Airports in the rural West are getting squeezed (column)
Writers on the Range
Starting sometime in May my only option for flying from Moab, Utah, to a regional hub will be to get on a Brasilia 30-seat turboprop (Great Lakes Airlines) that flies over the heart of the Rockies to Denver.
Until then, we have Beechcraft 1900s that fly to Salt Lake City. Both of these are venerable aircraft that have served small towns in the mountains for decades, but now are destined to either rust in the Arizona desert or continue their service in Third World countries.
Rural Westerners may be among the last to fly in airliners with propellers. Within just a few years, jets with 76 to 100 seats will be at the bottom level of service available to rural airports. For towns like Moab and Vernal, Utah, that means at least tens of millions of dollars are needed for airport upgrades. It’s the end of an era for airports with a windsock and a doublewide for a terminal.
Rural air service faces a vast transformation in the next few years, especially in the mountain West, with its longer flight distances and greater number of isolated communities. The U.S. Government Accountability Office says the nation’s air service in general is trending downward, but small airports will get hit the hardest, offering fewer flights and fewer airplanes. Already, in the last two years, 27 small airports have lost service altogether. Great Lakes, which serves Cheyenne, Denver, Phoenix and Los Angeles, has abandoned 17 cities since July, and been kicked out of several others. Constant air carrier switches have become the norm for small airports.
The current crisis is due to a number of factors:
• Continued consolidation of airlines has allowed carriers to cherry-pick the most profitable routes, leaving low-traffic communities in the lurch.
• The majors have outsourced their short routes to “more obscure local airlines,” as the GAO puts it.
• There’s a pilot shortage, meaning a shortage of pilots willing to start at a sub-McDonald’s pay.
• Continuing volatility in fuel costs.
• Continuing risk that Congress will terminate Essential Air Service program subsidies.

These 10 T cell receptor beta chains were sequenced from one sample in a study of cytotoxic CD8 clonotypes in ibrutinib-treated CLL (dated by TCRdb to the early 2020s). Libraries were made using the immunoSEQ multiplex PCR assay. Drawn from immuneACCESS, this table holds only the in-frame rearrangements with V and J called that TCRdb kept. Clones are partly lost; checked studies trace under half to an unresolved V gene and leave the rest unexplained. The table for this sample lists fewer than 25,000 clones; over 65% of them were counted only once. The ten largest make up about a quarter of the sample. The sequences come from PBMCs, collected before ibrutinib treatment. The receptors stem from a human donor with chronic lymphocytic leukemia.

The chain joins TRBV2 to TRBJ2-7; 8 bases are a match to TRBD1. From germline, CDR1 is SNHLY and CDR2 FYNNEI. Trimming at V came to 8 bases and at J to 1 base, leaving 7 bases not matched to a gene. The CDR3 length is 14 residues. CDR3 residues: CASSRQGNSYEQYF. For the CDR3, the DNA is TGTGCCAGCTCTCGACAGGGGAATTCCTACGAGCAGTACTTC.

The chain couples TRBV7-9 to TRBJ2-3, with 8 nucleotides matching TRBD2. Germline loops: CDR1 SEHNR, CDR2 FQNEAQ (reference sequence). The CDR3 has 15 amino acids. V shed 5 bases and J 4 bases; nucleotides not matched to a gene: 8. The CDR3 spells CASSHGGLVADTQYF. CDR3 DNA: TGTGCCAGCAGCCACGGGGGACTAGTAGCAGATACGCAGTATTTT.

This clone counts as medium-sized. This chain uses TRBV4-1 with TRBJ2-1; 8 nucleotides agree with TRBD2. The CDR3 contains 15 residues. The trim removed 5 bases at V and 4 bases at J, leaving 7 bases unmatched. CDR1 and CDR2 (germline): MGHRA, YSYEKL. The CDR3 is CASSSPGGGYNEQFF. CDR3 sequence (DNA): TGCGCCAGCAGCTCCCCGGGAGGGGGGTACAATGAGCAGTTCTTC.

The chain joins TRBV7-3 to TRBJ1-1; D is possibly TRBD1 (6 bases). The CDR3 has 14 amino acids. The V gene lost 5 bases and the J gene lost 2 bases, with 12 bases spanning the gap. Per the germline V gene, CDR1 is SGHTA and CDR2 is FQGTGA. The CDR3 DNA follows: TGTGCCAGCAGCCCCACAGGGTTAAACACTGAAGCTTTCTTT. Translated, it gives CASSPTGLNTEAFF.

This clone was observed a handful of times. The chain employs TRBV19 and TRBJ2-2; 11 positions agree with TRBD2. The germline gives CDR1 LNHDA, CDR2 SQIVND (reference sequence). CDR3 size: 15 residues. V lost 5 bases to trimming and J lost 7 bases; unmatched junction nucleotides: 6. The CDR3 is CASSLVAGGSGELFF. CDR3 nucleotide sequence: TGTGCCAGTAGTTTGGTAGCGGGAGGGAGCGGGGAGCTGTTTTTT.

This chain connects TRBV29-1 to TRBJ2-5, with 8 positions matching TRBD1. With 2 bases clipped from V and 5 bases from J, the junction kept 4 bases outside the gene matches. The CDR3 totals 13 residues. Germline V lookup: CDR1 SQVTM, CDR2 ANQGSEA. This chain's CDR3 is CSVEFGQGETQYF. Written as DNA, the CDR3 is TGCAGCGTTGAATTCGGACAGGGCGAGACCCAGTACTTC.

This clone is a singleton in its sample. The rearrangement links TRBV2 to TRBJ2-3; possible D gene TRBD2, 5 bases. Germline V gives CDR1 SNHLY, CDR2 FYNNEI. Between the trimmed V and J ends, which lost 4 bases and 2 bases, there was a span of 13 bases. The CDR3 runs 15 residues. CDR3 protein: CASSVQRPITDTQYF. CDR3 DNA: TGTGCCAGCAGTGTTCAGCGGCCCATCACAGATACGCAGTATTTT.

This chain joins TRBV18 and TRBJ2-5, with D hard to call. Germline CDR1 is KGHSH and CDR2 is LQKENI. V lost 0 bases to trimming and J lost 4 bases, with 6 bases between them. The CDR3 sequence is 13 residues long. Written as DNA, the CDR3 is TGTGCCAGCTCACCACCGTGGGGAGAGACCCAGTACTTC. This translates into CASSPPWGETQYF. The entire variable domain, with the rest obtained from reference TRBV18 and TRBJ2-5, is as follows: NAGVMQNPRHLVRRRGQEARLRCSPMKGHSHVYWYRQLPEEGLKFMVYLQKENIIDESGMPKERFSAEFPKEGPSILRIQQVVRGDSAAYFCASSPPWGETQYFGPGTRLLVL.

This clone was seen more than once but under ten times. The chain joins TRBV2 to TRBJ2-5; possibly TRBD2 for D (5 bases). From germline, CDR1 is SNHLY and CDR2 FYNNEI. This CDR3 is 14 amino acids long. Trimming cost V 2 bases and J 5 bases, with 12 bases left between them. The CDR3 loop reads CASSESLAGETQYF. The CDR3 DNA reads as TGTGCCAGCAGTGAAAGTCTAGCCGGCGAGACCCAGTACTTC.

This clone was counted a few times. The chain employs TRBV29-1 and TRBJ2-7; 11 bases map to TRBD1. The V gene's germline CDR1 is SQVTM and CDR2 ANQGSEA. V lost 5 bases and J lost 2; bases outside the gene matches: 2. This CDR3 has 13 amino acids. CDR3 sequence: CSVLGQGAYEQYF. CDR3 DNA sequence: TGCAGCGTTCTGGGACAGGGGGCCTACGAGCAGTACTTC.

• Planes with 50 seats or less are largely no longer made and are vanishing from U.S. service; many of these planes are ready for a major overhaul. This places smaller towns at a huge disadvantage.
Eventually, when the smoke clears, we will be riding in safer planes because they will be newer, and because the new regional jets have a longer range, more power to get through or fly over bad weather, and better deicing systems. Cabins in the new planes are also taller, roomier and quieter, with bigger windows and more legroom.
Whether rural flying will be safer overall is a different question. Since deregulation, the industry has created a second tier of regional carriers that seem engaged in a “race to the bottom” to cut costs. If you’re a resident of a small town out West, chances are overwhelming that you rely on federally subsidized carriers, such as St. George, Utah-based Skywest or Cheyenne, Wyoming-based Great Lakes. Both are among the 10 lowest payers in the industry, according to Bloomberg News.
Current federal safety regulations require $100,000 worth of flight training to get an entry-level pilot job, which at Great Lakes pays a paltry $14,000 a year. The pilots union says that the pilot shortage is “self-inflicted” by the carriers, and the GAO backs them up — a report last year concluded many pilots have not given up flying; they are simply working abroad or in the military. Others have switched to higher paying occupations.
Like most regional carriers, Skywest will work for anyone. Most of its planes are badged with the logo of United Express, Delta Connection, US Airways Express or Alaska Airlines. Skywest’s older planes have previously received FAA citations for airworthiness violations. The company says it wants to get out of “unprofitable 50-seat contracts” and into 76-seat jets. The GAO has concluded, as economics would suggest, that bigger planes “often lead to reduced frequency in many airport markets.”
The future is uncertain for even the largest and longest established mountain airports. In Aspen, you can board a Bombardier Q400, a modern turboprop, to get to Denver, or take a CRJ900 twin-engine jet to more distant hubs. Both are the kind of high-performance aircraft necessary for dealing with thin air, mountain weather and unforgiving topography, but both are facing ultimate retirement. The next generation of high-performance regional jets will have a bigger wingspan; that means Aspen’s venerable Sardy Field will need a wider runway and other improvements to the tune of well north of $200 million.
Will propellers vanish altogether? It’s hard to say. Several major manufacturers vow to continue making and marketing a new generation of quieter, “high-speed” turbo-props that will be able to compete in smaller and niche markets. Meanwhile, we who live in rural outposts face a more difficult flying future.
Jon Kovash is a contributor to Writers on the Range, a column service of High Country News (hcn.org). He writes in Moab, Utah.
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